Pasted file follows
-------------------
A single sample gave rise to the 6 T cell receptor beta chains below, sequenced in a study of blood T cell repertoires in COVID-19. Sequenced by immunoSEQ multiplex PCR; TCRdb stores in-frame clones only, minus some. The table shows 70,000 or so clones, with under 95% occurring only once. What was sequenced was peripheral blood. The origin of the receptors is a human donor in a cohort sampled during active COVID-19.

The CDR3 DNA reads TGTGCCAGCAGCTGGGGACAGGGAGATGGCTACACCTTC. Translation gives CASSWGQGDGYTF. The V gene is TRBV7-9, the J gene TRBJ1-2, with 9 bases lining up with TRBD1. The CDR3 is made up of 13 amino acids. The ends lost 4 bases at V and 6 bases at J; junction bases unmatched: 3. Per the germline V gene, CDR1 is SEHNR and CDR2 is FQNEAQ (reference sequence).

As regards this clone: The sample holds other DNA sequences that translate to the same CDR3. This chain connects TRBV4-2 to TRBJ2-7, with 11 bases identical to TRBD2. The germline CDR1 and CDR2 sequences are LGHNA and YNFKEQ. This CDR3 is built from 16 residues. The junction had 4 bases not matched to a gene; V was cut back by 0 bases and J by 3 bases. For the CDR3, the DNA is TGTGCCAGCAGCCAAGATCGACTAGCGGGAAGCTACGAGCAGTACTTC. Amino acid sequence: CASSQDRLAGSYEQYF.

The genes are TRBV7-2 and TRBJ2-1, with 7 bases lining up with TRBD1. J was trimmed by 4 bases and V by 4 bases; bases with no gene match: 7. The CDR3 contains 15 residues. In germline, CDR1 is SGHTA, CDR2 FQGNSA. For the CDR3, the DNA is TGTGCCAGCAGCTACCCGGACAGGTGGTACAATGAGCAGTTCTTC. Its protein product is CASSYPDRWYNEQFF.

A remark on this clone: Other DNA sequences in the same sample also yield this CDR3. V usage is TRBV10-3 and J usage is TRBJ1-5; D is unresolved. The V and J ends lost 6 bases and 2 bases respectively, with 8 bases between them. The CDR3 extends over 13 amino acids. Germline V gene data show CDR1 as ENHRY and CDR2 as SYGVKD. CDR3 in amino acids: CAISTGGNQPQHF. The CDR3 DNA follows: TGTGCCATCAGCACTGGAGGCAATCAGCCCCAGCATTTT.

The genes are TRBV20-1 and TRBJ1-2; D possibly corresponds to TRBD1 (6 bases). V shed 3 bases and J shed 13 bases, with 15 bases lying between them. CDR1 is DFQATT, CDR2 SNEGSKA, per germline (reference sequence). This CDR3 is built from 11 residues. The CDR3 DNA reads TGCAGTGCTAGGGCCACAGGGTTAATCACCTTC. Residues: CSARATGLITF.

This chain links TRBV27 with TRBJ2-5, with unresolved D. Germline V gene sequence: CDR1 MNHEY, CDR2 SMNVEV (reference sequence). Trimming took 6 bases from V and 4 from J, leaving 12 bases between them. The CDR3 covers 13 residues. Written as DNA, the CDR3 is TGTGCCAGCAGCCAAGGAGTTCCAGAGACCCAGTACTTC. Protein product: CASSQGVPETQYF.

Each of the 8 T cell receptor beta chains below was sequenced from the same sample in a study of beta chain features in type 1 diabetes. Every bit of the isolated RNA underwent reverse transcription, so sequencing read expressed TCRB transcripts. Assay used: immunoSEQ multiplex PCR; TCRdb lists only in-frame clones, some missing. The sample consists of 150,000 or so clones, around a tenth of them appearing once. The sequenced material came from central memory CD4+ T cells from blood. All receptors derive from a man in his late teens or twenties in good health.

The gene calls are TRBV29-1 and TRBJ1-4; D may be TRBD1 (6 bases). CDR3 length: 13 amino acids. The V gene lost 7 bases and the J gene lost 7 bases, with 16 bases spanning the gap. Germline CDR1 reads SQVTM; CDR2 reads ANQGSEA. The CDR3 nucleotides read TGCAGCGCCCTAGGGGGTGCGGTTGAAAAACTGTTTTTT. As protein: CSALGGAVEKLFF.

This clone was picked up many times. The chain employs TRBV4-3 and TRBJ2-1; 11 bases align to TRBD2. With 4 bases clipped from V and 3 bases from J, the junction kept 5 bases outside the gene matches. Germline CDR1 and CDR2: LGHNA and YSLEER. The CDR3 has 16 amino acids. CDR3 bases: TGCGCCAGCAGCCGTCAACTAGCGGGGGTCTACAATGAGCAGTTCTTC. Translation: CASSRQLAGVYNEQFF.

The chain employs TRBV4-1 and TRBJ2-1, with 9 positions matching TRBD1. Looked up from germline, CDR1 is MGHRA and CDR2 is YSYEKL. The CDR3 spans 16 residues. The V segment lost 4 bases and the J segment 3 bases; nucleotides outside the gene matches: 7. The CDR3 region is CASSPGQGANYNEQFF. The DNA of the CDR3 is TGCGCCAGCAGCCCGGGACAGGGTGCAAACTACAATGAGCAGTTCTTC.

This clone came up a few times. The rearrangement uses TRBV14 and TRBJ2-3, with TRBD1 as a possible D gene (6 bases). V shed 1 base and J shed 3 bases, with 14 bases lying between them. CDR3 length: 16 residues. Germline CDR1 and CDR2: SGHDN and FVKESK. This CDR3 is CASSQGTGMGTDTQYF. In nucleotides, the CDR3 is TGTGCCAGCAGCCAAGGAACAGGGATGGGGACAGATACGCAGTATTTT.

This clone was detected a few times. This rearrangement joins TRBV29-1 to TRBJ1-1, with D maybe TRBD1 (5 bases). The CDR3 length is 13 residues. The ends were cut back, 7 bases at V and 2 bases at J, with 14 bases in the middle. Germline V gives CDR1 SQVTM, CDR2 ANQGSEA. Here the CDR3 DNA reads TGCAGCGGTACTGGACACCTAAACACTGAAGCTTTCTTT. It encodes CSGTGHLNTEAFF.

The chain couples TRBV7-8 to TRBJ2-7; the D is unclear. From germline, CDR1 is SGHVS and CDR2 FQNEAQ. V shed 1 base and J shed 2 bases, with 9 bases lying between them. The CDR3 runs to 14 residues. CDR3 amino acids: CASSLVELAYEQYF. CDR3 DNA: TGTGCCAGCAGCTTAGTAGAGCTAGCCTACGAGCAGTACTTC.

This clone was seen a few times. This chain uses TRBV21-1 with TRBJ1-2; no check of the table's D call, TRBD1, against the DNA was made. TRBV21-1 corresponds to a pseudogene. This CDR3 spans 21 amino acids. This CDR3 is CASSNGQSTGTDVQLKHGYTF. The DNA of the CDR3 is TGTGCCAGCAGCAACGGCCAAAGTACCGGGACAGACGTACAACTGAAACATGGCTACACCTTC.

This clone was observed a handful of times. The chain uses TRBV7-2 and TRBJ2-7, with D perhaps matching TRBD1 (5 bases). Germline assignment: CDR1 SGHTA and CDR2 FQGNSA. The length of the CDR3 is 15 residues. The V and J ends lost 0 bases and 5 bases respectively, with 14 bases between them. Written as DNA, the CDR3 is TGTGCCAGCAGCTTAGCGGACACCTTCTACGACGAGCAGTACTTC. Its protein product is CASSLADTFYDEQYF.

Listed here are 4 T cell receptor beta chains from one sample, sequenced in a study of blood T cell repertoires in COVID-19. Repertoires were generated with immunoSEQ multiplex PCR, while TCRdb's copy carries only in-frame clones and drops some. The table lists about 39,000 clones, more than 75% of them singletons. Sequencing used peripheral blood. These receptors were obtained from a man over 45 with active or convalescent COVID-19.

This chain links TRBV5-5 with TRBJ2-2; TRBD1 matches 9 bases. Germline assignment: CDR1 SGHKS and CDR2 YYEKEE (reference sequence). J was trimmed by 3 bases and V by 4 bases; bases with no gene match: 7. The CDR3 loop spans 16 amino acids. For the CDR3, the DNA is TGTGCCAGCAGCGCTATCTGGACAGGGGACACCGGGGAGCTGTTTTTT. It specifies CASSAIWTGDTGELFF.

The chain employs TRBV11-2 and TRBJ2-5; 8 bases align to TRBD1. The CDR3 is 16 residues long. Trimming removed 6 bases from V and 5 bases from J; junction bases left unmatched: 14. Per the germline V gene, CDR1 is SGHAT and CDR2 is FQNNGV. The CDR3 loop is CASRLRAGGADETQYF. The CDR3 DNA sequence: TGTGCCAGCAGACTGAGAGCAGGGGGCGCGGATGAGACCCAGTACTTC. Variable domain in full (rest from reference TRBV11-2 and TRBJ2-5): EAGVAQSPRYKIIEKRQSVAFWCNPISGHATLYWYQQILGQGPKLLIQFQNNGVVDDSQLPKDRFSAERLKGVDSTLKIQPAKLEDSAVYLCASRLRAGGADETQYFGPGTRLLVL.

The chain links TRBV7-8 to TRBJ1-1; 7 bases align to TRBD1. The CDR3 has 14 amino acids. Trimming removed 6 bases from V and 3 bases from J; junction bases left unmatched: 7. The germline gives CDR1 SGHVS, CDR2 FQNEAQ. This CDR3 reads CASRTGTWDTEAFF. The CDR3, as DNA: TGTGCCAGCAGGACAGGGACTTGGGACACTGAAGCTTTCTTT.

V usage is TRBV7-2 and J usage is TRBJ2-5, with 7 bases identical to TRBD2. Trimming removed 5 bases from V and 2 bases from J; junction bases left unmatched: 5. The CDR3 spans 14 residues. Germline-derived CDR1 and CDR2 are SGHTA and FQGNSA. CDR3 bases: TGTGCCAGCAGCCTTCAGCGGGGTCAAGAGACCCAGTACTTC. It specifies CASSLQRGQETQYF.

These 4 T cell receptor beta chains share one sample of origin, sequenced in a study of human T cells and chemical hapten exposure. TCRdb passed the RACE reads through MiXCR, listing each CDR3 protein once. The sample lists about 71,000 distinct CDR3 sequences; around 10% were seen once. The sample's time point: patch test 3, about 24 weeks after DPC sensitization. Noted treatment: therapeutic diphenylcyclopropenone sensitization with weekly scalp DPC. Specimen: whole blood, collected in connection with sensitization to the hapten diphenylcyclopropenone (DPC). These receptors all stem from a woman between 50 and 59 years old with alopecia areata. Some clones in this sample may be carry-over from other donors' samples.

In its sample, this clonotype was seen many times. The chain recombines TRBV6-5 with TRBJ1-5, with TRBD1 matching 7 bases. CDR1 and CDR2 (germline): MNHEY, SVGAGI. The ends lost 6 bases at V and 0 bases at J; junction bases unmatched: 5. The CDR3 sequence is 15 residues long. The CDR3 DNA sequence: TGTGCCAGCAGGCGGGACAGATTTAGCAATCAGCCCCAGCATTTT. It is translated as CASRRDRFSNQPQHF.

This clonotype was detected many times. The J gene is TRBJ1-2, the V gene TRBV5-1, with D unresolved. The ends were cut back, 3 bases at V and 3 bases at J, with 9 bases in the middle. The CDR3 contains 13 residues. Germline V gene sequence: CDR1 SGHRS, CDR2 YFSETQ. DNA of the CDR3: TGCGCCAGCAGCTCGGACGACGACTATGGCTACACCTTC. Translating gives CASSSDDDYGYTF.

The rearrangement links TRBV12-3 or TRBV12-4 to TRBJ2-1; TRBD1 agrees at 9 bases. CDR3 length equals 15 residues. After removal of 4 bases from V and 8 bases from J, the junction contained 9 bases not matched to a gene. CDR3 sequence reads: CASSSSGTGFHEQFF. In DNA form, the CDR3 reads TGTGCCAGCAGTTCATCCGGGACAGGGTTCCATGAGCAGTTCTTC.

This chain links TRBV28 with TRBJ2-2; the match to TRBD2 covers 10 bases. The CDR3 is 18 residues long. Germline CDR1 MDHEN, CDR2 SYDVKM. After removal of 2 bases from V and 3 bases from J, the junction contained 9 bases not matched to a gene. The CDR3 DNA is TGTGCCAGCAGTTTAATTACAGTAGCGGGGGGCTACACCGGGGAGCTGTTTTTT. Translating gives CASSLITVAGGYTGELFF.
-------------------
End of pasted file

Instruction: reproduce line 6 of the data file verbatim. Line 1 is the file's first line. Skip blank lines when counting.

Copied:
The genes are TRBV20-1 and TRBJ1-2; D possibly corresponds to TRBD1 (6 bases). V shed 3 bases and J shed 13 bases, with 15 bases lying between them. CDR1 is DFQATT, CDR2 SNEGSKA, per germline (reference sequence). This CDR3 is built from 11 residues. The CDR3 DNA reads TGCAGTGCTAGGGCCACAGGGTTAATCACCTTC. Residues: CSARATGLITF.